Now that “Newborn King” has aired, I’ll admit that when I saw the previews for this episode I thought I smelled a shark. Generally speaking, when writers pull out the storyline where the main character delivers a baby, it’s a desperate attempt to tug at the audience’s heart strings. We usually are spoon fed some pablum (does anyone remember what pablum is?), patted on the heads, and sent to bed after a mushy bedtime story. Not the case here. I thought I smelled shark. What I really smelled was Christmas cookies and testosterone.
For an episode dealing with the birth of baby, it had a very manly feel. In some ways, it reminds me of “Three Godfathers,” the 1936 John Wayne film where three bank robbers end up caring for a newborn and must return to the scene of the crime for the sake of the child. The men grow up during that story. They face who they are and do the right thing. Like in the movie, there is a lot of growth in “Newborn King.”
The obvious growth is in Palmer. Standing up to his future father-in-law to defend his job and his coworkers took courage; and he gave the audience, not to mention Ducky, confidence that he’s not going anywhere. Dare we hope that he’s going to finally be a series regular?
As a McGeek, I would be remiss if I didn’t mention that I love it when the writers give us confident McGee. I know many people aren’t fond of season 6 McGee, but he’s my favorite. By season 6 he was confident. He was comfortable with his identity and was self-assured enough to stand up to Tony and be his equal. McGee’s been awkward again of late, however in “Newborn King”, McGee once again seemed comfortable in his own skin. This is how I enjoy seeing McGee. Oh, and McGee and Tony tag teaming in interrogation? Yes, please. May we have some more? I’ll bring cookies.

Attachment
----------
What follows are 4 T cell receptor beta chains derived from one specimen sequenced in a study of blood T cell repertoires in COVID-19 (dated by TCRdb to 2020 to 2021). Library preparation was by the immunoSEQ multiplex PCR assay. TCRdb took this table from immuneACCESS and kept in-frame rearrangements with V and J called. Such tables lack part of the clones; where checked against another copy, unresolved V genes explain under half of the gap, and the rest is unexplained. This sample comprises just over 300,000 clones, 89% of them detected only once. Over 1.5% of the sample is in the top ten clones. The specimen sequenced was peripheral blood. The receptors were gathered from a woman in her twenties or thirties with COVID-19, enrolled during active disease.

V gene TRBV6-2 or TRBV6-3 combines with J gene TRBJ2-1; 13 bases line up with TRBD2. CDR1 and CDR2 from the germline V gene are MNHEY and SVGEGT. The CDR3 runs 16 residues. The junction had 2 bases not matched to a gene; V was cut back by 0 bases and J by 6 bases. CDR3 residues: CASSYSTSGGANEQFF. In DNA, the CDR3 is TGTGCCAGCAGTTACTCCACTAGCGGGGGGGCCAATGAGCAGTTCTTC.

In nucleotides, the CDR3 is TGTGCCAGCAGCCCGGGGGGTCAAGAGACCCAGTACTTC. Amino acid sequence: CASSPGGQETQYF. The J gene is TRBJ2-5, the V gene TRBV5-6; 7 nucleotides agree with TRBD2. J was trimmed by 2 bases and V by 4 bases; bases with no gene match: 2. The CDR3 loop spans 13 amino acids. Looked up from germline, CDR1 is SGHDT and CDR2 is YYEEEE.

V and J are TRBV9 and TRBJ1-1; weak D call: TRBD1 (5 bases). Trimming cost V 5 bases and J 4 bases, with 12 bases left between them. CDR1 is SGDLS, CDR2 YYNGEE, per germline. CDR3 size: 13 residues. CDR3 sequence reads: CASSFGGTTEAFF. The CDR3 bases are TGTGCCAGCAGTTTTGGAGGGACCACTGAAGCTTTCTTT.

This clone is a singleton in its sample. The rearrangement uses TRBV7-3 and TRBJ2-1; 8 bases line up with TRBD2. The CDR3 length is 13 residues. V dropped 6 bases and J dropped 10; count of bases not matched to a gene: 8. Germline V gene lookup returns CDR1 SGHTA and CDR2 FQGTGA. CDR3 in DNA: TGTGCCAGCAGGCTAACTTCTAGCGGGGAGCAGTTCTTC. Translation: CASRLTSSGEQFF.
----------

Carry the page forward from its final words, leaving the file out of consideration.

The actual birth of the child has to have been one of the least sentimental scenes of its kind ever filmed. Against a bed of “Silent Night,” Tony and McGee race to the scene in treacherous weather, Ziva takes the perimeter against the remaining bad guys, while Gibbs plays midwife in the back of the car. To sell the idea of a woman on point and a man delivering the baby, they had to let Ziva’s Mossad assassin skills out to play. Honestly, before I saw her with both barrels blazing, I knew I’d rather have her on perimeter, but talk about manning up. My heart raced during this montage.
Finally, the scene in Gibbs’ basement at the end of the episode is nearly as powerful as the scene in “Semper Fidelis” between SecNav and Gibbs. It doesn’t have the same Shakespearean quality of Jesse Stern’s episode, but this scene is more personal, more revealing of Tony and Gibbs’ characters and where they are heading. Gibbs continues to deal with the aftermath of the choices of his life and Tony faces the realization that maybe he doesn’t want to grow up to be just like Gibbs. In fact, Gibbs tells him not to repeat his mistakes but instead to learn from them. This, if Tony takes his advice, is a major change of heading–one that the audience needs to remember when Tony starts acting as he hasn’t acted in the past. He’s going to take Gibbs’ advice and man up. This promises to be an interesting direction for the rest of the season.
Chris Waild wrote “Newborn King.” I think this is his strongest episode to date, and I’m starting to get a feel for how he draws the characters. When I think back at “Safe Harbor” and compare the two, I see some common threads. If you have a chance to watch both episodes again, please share your thoughts.